TeamXbox says, the Xbox 2 will use three 64-bit processors. They’ll be PowerPC processors, based on the PowerPC 976, the first dual-core 97x chip based on IBM’s 64-bit POWER5 architecture, which will also be the first PowerPC built on a 65nm manufacturing process.
Each processor is capable of processing two threads, thus meaning the whole system can process six threads simultaneously.
The Xbox 2 is a multiprocessor-enabled, 64-bit platform. It is a proven server architecture that, in the case of Xbox, won’t take advantage of the greater than 4-GB physical memory space benefit of 64-bit computing but will make use of its other benefit: wider data paths and registers, something extremely useful in the execution and process of both integer and floating-point calculations.
The graphic chip will be based on the the R500. This VPU has been in design at ATI’s Marlborough, Mass. office. It’ll be fully compatible with DirectX 9’s PS and VS 3.0 and the next version of DirectX: DX10, the same suite of APIs that will be used in Longhorn. The graphic chip will contain not only a graphics rendering core but up embedded DRAM acting as a frame buffer that is big enough to handle an image that is 480i and can be 4 times over sampled and double buffered. This solution will finally make possible HDTV visuals with full screen Anti-Aliasing on.
The technology also supports up to 512 MB of external memory on a 256-bit bus. However, current specs plan to use 256 MB RAM, big enough for next-generation visuals which are all about computational power rather than large storage.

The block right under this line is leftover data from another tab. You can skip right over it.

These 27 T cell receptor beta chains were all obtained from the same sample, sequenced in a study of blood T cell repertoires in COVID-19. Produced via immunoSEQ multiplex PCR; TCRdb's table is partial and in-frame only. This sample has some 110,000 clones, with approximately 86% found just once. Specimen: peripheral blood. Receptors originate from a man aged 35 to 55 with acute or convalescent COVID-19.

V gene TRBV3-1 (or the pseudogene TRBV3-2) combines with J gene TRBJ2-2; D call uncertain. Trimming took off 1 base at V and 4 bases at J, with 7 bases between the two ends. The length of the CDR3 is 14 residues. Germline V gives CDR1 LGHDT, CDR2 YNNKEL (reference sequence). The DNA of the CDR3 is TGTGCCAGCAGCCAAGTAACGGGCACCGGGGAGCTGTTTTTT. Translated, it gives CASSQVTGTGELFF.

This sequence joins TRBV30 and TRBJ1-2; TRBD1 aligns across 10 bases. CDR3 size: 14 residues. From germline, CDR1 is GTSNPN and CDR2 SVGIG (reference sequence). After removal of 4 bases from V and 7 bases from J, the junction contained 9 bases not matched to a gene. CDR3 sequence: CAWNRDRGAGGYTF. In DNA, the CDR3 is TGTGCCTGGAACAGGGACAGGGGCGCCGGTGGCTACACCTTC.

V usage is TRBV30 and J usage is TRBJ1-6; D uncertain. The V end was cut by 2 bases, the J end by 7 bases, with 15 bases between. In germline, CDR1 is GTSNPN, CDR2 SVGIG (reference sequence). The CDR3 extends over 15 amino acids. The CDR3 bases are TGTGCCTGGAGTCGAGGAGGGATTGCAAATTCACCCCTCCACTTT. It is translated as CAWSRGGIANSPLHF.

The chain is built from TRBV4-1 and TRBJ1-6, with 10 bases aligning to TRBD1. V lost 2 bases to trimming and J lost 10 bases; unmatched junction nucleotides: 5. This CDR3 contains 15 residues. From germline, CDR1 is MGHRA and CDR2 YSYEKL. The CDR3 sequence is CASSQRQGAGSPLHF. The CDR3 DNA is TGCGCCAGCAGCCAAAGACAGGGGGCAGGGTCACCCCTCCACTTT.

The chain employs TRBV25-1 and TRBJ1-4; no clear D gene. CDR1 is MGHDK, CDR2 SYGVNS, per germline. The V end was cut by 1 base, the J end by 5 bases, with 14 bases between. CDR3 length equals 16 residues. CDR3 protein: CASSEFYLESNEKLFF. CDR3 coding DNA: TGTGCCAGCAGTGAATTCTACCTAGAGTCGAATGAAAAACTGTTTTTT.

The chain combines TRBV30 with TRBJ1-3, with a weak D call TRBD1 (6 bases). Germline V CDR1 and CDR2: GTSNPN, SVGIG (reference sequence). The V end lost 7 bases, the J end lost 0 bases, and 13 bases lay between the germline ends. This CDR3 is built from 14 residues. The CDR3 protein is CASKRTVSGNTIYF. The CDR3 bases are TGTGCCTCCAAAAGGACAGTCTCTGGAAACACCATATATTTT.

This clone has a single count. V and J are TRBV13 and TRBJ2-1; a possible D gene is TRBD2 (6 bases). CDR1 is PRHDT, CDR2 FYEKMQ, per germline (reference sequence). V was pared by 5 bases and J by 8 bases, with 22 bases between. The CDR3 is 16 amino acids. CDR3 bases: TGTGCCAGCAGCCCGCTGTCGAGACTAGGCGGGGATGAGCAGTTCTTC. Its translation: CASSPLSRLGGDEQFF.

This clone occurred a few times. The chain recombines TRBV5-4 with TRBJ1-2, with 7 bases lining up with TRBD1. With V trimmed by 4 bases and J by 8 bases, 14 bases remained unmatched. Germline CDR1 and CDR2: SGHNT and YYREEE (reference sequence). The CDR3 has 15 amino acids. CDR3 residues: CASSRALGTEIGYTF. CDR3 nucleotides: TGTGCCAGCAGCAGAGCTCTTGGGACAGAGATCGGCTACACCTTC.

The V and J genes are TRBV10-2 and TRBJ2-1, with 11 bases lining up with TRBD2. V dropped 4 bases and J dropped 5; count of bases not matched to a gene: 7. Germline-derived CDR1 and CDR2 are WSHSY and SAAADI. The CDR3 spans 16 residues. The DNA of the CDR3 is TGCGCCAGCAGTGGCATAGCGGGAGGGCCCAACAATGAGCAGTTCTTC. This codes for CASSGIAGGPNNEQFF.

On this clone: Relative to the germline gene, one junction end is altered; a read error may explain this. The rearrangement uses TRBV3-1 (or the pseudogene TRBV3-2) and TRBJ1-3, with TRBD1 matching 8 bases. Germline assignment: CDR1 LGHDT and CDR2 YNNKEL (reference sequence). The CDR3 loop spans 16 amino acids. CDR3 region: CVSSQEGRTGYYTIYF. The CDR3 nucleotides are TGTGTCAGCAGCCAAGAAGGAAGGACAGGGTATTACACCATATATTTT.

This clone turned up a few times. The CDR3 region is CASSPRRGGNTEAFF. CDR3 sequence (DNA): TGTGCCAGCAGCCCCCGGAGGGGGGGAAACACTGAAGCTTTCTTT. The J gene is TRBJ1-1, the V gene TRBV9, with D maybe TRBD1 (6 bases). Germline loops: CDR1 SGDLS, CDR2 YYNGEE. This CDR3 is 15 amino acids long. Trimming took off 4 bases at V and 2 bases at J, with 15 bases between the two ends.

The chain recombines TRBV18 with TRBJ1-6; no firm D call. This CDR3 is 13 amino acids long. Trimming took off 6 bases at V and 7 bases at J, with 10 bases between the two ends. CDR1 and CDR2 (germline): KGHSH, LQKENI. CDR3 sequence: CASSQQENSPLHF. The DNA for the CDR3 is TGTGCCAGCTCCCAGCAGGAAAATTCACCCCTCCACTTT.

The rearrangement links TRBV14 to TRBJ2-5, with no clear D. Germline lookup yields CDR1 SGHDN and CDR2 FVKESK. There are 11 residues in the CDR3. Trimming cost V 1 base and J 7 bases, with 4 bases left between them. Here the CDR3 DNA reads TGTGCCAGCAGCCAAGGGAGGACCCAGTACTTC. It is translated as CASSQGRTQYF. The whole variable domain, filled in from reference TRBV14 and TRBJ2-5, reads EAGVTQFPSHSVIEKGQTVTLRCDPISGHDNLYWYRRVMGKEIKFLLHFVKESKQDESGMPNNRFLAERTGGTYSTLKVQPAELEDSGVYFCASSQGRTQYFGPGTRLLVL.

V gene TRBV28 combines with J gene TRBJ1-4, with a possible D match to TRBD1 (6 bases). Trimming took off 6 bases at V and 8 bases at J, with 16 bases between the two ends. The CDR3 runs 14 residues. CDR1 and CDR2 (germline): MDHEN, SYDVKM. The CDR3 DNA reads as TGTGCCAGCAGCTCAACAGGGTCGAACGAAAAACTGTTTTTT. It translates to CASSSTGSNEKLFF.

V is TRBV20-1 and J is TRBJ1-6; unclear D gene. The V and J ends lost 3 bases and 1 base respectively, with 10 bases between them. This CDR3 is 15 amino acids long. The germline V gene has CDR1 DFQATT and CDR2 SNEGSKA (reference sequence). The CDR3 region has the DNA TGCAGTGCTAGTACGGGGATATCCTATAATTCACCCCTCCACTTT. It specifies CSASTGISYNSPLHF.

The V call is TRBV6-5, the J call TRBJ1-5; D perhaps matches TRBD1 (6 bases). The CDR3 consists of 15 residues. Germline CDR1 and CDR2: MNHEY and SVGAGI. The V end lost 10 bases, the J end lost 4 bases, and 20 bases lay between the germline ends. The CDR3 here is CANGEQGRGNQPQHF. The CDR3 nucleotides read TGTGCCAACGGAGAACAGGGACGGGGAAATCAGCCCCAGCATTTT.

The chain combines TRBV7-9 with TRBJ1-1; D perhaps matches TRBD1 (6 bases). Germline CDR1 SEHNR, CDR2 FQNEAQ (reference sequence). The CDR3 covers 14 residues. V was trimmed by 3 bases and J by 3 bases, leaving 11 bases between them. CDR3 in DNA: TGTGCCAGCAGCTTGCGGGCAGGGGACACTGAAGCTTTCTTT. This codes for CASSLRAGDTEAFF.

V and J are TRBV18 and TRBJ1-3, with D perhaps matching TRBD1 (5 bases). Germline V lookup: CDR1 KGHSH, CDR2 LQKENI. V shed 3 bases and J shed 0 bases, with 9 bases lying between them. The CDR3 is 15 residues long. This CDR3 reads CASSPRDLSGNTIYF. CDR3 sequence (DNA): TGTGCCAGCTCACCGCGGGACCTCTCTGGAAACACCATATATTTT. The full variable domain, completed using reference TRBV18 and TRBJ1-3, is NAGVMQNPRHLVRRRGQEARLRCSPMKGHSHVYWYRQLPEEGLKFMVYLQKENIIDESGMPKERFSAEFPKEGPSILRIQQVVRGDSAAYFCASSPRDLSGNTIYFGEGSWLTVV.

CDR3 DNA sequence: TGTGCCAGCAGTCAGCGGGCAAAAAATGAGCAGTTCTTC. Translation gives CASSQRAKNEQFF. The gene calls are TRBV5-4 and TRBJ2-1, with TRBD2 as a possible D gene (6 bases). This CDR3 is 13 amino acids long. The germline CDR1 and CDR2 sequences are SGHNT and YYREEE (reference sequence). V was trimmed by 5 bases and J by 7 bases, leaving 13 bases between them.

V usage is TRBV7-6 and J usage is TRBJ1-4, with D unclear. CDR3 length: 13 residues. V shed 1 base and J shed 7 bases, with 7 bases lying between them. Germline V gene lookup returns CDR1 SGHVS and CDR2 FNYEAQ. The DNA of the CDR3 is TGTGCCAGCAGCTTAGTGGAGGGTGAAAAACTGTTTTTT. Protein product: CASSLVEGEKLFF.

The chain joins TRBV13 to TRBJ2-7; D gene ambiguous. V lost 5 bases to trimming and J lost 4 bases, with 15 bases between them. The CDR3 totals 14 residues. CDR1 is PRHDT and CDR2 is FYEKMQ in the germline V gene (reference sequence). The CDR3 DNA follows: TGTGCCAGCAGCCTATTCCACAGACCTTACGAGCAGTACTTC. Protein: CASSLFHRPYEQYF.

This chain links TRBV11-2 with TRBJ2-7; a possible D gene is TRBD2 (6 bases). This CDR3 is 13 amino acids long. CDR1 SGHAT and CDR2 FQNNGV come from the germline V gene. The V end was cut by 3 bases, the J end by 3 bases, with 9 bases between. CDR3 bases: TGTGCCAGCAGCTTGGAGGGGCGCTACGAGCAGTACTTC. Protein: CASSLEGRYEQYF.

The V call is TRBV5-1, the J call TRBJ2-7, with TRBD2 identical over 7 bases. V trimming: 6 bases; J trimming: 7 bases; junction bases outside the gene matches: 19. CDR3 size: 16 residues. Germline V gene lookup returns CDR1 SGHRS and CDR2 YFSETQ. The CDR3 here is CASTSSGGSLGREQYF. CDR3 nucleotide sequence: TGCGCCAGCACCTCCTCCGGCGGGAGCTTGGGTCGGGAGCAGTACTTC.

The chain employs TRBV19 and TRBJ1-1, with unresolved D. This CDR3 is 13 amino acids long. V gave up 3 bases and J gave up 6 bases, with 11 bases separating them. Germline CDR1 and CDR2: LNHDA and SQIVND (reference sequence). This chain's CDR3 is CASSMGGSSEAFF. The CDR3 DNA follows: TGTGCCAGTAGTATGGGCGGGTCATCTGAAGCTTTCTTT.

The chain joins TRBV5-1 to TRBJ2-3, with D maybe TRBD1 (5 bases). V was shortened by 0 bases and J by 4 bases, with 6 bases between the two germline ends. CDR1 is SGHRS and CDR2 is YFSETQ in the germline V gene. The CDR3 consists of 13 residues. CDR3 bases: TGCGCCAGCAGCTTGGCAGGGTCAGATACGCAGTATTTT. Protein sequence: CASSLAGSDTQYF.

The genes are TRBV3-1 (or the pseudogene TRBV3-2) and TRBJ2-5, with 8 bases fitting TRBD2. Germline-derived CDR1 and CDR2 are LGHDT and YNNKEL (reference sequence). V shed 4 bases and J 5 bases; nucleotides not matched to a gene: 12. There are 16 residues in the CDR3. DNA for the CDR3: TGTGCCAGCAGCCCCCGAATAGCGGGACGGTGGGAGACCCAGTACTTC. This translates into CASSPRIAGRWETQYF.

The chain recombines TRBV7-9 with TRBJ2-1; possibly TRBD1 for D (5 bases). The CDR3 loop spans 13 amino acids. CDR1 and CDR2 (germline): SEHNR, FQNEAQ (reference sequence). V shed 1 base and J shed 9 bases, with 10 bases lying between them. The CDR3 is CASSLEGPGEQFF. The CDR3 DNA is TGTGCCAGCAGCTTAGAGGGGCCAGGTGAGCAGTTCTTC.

In contrast with the current Xbox, the next one will have no hard disk drive — unless Sony puts one in the PlayStation 3. Instead, the console will rely on flash memory to store saved games and permanent data, much like the current PlayStation 2.
TeamXbox says they’ll update throughout the day.
Microsoft launched its Xbox console 20 months after the PlayStation 2 debut. By the time Microsoft sold 1.5 million consoles, Sony had sold more than 20 million PlayStations. To date, Microsoft has sold 13.7 million Xboxes, while Sony has sold more than 70 million. In the United States alone, console sales amounted to $3 billion in sales last year.
Sony will invest $1.13 billion into the fabrication of 65nanometer microchips. These chips will be using 300mm wafers and are going to be the core of the “Cell” technology, which will power the Playstation 3.
The “Cell” microprocessor is being joint developed by IBM, Tohsiba and Sony; but meanwhile IBM is developing the PowerPC- based CPU to be used in the guts of the Xbox 2. Both platforms are aiming to use 65 nanometer chips when the units are released, late in 2005 or 2006.